COVID-19 and the success of Netflix series The Queen’s Gambit are fuelling the biggest chess frenzy worldwide since the Cold War.
Never have so many men and women playing arguably the most intellectual of all games.
A double shockwave, triggered by the COVID-19 pandemic and by the success of the Netflix series The Queen’s Gambit, is fuelling the biggest chess frenzy worldwide since the Cold War.
Hungary’s Judit Polgár, the strongest female player in the history of chess, believes this “fantastic boost” will lead many more parents to buy chessboards for their daughters, in the hope of eventually closing the gender gap in a sport seen as one of the last strongholds of male domination.
The Queen’s Gambit stages the fictional story of Beth Harmon, an orphaned chess prodigy who will rise to stardom and beat the male Soviet world champion in Moscow in the 1960s.
It was released on October 23rd and became Netflix’ “biggest scripted limited series to date”, watched by over 62 million households worldwide in the first month.
In November, Chess.com, the biggest online platform dedicated to learning and playing chess, recorded a 15% increase in female players, reaching its highest share of women players ever.
“The Queen’s Gambit effect”, as dubbed by Nick Barton, director of Business Development at Chess.com, drove the overall numbers of new sign-ups from Europe through the roof, going from 280,000 in October to nearly 1 million in November.
The largest increases were recorded in France, the UK, Germany, Spain, and Italy.
“Before the show, we had approximately 7-8,000 new Europeans joining the platform each day. As of last week, the number is now over 40,000. This is huge,” adds Barton.
Hungarian chess star Polgár, the only woman to ever rank in the world top 10, compares this “boom” to the frenzy surrounding 1972 “Match of the Century” between the American champion Bobby Fischer, and the Soviet No 1, Boris Spassky.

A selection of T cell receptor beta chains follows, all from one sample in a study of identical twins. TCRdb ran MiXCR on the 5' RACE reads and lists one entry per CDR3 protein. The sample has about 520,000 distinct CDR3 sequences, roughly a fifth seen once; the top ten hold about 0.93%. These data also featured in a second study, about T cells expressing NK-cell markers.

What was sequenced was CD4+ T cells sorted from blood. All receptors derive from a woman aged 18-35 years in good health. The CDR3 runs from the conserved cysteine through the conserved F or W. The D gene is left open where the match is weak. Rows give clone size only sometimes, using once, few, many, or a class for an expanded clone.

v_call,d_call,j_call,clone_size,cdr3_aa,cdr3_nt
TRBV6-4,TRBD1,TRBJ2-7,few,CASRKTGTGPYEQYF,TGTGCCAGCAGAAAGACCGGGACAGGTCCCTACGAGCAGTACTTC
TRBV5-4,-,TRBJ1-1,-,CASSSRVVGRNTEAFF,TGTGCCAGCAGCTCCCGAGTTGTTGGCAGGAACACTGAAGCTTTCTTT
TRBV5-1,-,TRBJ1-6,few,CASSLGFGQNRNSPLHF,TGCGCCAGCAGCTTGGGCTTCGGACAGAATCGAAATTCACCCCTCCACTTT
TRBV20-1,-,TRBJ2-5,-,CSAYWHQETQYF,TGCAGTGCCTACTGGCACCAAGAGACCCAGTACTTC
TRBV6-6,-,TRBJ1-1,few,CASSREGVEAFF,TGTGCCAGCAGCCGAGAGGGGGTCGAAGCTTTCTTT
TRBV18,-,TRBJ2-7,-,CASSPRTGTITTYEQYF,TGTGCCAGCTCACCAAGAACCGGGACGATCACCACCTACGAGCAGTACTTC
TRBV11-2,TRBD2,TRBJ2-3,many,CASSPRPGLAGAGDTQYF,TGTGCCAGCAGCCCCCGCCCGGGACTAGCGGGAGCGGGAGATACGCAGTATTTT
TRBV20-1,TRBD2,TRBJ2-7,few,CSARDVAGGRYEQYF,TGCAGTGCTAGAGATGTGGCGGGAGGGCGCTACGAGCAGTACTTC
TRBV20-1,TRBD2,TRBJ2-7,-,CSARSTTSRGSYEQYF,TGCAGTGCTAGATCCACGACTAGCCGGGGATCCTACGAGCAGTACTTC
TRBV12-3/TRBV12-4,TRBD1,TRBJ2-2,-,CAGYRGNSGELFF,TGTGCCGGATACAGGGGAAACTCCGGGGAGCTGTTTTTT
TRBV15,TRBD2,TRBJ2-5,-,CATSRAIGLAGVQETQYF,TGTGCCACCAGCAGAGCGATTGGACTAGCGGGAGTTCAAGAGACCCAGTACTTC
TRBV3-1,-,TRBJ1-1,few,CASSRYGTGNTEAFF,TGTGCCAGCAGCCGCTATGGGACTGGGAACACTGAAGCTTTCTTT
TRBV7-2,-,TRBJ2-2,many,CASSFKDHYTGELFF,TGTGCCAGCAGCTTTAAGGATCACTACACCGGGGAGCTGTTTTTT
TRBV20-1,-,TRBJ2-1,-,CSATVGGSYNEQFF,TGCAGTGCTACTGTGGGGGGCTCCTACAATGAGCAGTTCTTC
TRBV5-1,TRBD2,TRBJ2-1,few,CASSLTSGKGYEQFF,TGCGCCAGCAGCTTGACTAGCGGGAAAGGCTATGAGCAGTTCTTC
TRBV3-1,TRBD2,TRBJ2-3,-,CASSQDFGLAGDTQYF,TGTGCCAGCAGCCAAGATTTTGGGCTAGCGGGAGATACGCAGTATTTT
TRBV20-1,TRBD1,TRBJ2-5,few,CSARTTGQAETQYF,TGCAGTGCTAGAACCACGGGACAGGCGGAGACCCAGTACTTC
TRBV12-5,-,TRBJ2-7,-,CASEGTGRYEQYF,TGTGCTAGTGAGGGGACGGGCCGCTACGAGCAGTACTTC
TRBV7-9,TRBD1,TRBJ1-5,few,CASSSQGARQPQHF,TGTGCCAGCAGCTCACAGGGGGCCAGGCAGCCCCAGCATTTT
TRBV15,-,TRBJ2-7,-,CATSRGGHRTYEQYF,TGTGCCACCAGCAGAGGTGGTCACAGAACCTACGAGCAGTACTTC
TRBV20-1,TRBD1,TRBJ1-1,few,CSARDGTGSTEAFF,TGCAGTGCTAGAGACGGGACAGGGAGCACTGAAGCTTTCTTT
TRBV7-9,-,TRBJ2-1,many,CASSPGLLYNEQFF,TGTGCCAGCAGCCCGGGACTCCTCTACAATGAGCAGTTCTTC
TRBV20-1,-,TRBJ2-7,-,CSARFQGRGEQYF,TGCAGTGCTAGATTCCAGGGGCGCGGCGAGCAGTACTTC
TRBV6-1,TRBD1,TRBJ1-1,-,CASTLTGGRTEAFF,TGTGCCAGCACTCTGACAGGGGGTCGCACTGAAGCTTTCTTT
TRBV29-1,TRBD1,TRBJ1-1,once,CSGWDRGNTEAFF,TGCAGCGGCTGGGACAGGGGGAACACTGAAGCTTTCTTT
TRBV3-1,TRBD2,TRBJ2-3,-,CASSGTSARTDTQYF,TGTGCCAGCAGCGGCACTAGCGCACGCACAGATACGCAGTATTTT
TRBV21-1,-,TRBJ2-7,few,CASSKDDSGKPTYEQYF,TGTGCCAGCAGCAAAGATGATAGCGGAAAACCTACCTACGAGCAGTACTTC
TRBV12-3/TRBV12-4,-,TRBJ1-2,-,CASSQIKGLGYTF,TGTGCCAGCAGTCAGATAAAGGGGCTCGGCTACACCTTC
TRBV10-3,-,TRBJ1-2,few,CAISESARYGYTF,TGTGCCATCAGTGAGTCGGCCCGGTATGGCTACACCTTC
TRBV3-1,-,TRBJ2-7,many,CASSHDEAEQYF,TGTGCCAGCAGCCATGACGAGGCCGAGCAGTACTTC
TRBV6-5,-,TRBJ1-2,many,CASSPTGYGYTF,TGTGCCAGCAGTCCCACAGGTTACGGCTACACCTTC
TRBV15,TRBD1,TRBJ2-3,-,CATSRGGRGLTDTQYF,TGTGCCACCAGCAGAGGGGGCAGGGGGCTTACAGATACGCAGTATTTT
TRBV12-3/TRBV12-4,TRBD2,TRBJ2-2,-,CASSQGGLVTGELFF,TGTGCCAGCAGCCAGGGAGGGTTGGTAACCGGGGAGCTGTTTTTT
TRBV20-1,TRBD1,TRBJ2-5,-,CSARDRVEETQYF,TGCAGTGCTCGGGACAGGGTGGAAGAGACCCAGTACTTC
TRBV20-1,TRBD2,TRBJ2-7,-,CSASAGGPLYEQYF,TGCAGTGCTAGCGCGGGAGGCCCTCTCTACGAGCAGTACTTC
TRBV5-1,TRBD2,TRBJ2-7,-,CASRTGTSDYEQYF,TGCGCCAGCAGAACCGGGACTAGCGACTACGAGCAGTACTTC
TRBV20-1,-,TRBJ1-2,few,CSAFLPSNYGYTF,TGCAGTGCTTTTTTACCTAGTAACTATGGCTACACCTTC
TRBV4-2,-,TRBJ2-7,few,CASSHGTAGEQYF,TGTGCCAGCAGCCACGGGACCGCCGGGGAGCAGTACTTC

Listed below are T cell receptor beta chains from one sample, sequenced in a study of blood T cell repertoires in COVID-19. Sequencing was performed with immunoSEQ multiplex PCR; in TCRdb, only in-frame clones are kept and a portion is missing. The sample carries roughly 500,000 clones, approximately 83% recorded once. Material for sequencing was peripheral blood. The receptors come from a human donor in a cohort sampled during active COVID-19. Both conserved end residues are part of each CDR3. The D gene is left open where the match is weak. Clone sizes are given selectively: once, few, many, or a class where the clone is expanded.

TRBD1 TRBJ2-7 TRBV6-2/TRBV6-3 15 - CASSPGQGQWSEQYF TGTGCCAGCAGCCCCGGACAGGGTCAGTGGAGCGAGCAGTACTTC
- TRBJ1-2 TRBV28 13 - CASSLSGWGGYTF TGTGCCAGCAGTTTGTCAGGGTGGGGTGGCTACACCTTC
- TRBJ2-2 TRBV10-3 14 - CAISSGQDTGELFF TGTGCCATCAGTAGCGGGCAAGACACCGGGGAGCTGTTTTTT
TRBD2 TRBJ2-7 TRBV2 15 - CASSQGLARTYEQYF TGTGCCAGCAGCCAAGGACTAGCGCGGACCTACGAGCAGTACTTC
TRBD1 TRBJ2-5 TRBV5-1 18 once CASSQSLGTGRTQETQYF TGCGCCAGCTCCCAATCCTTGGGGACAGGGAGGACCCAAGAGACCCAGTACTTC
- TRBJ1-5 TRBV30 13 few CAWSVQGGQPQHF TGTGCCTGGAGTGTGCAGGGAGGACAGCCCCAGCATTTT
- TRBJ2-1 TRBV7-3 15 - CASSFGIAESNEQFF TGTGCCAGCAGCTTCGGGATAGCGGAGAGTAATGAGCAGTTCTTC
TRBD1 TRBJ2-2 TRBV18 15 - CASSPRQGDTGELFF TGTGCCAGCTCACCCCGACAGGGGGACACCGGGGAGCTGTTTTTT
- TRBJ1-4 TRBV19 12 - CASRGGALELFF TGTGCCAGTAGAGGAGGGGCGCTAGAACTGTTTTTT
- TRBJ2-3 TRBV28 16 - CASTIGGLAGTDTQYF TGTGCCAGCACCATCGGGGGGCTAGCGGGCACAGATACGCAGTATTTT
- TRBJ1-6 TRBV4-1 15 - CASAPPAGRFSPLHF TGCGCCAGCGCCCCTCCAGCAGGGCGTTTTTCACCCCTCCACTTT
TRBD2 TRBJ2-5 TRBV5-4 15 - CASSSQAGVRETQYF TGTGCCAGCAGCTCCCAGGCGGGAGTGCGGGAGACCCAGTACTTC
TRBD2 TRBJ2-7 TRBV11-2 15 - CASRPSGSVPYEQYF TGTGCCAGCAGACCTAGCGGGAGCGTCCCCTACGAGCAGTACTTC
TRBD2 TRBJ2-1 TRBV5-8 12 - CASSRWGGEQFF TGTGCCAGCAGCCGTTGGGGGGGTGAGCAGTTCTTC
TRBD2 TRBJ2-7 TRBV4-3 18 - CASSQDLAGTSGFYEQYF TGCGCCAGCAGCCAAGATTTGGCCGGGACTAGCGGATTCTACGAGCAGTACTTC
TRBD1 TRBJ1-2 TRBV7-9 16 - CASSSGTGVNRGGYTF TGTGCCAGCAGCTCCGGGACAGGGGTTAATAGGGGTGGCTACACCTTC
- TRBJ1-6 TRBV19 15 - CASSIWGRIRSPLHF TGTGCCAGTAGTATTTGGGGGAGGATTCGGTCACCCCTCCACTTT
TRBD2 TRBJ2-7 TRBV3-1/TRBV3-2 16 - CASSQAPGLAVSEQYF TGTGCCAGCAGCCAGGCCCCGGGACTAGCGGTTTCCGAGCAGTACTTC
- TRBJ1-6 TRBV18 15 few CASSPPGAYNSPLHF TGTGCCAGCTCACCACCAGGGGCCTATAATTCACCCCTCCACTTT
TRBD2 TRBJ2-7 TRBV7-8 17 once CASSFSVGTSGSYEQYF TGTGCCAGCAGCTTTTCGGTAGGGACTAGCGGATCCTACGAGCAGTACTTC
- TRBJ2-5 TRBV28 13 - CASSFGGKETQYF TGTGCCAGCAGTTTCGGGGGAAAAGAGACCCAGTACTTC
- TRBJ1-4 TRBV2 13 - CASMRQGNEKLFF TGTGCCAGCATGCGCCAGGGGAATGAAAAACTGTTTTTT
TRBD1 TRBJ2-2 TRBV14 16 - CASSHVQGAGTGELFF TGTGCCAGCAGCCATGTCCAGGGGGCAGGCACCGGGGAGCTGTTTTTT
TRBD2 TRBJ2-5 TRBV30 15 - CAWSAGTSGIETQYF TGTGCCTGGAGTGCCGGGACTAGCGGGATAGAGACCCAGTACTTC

This championship took place in Iceland, probably the most ülkü place for two superpowers to meet at the height of the Cold War, and was almost called off multiple times. Accusations of cheating, several no-shows and a bitter war of words characterised the matches while the world watched, rapt, while the spectacle unfolded.
“But this time there are no political reasons, and it has completely reached the outside of the chess world,” she tells Euronews.
Polgár’s father, Lászlo, raised all three of his daughters to become the best women chess players in the world, nurturing them to brilliance and even teaching them Esperanto, the ‘world’ language that never quite took off.
His motto was that geniuses are made, not born, and history proved him right.
Polgár ended up becoming Grandmaster at 15, peaking at a world ranking of No. 8. She topped the female rankings for 26 years until she retired in 2014. She is now active as an ambassador to promote education through skill development, with a special focus on chess as an educational tool.
Her older sisters, Susan and Sofia, became Grandmaster and International Master.
Dubbed as “The Queen of Chess”, Polgár has drawn comparisons with Beth Harmon, the fictional heroine of Netflix’ drama, although she already pointed out that she had been treated far worse by her male competitors, compared to the fictional character Harmon.
Both her comments and the series have renewed the debate about inequality and sexism in chess. And that is itself good news for a sport dominated by men, where sexist remarks are not uncommon.
During her career, Polgár beat both British champion Nigel Short, who evvel said that naturally men are better hardwired for the game than women, and multiple World Champion Garry Kasparov, who evvel said it’s not in women’s nature to play chess.
There is one woman in competition for every 15 men and only one woman is currently ranked amongst the world’s top 100 chess players: Hou Yifan of China, in 86th place.
Reasons behind the chess gender-gap and how to close it
Polgár always refused to play women-only tournaments and does not believe that having separate events for boys and girls will fix the sorun of the lower share of female chess players.
Her belief is shared by former player and chess instructor, Spanish journalist Leontxo García, one of the most knowledgeable commentators in the world of chess.